England cricket team denies claims of match-fixing during Test against India
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T he England cricket team has been forced to deny “outrageous” match-fixing claims after a documentary alleged that a Test match against India was rigged.
In an unprecedented statement, the English Cricket Board (ECB) said that there is “nothing we have seen that would make us doubt any of our players in any way whatsoever” in the face of claims of “spot fixing” during the 2016 match in Chennai.
Tom Harrison, Chief Executive Officer of the ECB, said that they had discussed the documentary claims with all of the players, adding: “They emphatically deny the allegations, have stated categorically that the claims are false and they have our full support.
“Neither ECB nor the International Cricket Council (ICC) is aware any credible evidence connecting any England players to any form of corruption.”
An undercover journalist, posing as a businessman looking to place bets on the match, filmed a match fixer claiming that he had three England players with whom he arranged spot fixes during the Test in 2016.
Aneel Munawar, who is accused of working for organised crime syndicate D Company, was recorded boasting that he has been fixing matches for “six or seven years” and can “fix” up to “60 to 70 per-cent” of matches with players in every team.
“I’m telling you, each script I give you will happen, happen and happen,” he said.
J ust before the 2016 match began he called a middle-man working for the reporters to tell him how players would perform at certain points in the game.
Though his predictions have not been revealed, Al Jazeera’s documentary Cricket’s Match Fixers claimed that they were accurate.
The England players alleged to have been involved, who have not been named, told the documentary makers that they categorically deny allegations “made by a source who is a known criminal.”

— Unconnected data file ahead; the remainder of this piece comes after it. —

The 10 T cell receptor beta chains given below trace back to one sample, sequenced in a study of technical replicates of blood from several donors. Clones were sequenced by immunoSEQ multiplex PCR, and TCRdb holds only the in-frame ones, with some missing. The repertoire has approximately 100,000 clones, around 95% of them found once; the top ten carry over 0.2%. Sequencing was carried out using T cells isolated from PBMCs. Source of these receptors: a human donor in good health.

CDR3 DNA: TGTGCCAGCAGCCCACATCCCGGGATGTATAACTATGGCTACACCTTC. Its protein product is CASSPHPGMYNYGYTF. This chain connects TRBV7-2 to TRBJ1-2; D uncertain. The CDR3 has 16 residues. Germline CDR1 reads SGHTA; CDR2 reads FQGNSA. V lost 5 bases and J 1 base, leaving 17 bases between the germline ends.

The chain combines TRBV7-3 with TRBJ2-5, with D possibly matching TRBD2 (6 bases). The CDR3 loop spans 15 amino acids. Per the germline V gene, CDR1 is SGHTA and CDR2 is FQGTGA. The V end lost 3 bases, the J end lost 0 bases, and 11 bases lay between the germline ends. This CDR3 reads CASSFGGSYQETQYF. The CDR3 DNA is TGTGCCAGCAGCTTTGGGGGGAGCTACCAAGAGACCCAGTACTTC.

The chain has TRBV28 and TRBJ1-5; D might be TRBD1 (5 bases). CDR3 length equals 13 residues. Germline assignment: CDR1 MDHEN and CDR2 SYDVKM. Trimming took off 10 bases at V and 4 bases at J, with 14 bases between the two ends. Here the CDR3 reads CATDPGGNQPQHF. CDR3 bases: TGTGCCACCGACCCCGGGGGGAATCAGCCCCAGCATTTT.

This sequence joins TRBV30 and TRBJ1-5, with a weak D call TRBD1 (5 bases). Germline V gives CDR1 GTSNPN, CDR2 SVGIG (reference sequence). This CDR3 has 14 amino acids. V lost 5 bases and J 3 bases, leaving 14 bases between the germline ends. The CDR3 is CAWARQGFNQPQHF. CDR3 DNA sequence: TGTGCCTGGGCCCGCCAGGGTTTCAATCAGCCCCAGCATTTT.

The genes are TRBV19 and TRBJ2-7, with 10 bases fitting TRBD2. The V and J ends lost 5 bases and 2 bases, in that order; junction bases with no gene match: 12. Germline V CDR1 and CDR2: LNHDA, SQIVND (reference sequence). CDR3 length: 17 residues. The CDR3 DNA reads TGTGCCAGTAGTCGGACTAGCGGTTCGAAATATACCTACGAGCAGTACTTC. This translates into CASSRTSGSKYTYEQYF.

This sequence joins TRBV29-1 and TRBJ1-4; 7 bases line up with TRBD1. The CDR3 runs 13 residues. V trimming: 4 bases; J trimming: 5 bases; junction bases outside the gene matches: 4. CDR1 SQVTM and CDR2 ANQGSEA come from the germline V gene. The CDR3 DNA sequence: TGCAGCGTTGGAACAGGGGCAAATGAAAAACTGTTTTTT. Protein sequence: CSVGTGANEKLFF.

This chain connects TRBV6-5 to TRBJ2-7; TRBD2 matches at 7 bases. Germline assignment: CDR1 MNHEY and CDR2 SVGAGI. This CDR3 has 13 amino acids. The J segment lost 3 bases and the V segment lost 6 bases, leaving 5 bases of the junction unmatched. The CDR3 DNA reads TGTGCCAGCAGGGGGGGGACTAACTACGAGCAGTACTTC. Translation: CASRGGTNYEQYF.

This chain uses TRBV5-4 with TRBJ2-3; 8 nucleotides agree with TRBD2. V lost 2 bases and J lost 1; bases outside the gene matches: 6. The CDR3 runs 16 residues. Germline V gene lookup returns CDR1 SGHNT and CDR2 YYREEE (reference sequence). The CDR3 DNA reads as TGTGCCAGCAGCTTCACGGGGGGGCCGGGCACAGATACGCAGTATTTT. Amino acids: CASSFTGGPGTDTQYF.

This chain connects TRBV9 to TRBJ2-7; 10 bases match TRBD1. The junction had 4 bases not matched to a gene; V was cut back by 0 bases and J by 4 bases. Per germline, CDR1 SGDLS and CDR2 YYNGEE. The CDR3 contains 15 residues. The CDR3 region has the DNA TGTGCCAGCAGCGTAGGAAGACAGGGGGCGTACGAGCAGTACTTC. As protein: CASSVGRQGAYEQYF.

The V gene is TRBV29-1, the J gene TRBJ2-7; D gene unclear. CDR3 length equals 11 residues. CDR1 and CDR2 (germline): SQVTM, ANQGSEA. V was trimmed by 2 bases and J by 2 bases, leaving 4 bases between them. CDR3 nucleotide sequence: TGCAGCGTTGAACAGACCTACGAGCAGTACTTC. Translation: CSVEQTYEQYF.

Tharange Indika, a groundsman at Galle International Stadium, was suspended by the Executive Committee of Sri Lanka Cricket whilst investigations take place. He denies all allegations against him.
‘Spot fixing’, which hit the headlines eight years ago when three Pakistan players were jailed over the practice in one of the sport’s biggest scams, has become increasingly common in recent years as it is much harder to detect than throwing an entire match and provides more opportunity for bets.
O ne former international cricketer previously accused of match fixing, whose identity was concealed, told Al Jazeera: “They give them expensive gifts, like Rolex watches. They give them houses, flats, cars.
“They send beautiful girls to the players, like models, so they get involved with them.”
He claimed that cheating players could earn up to £200,000 a game and were “trapped” into fixing matches.
Joe Root, England’s Test Captain, described the allegations against his team as “ridiculous”.
“I am aware that there is a documentary and it is outrageous that our players have been accused. All the players have the full backing of the ECB,” he told a press conference.
He said that they are concentrating on the cricket ahead of the second Test against Pakistan after losing Sunday’s first Test, adding: “All the players have been briefed by the ECB, and been told there’s absolutely nothing to worry about.”
Similar claims have been made against two Australian players in relation to their match against India at Ranchi in March 2017. Cricket bosses there have issued an equally vociferous denials.
The ICC has launched an investigation into the claims made by the documentary, saying that it takes them “very seriously”.
Repeated requests for disclosure of full evidence from the 18 month investigation have not yet been complied with, the governing body said.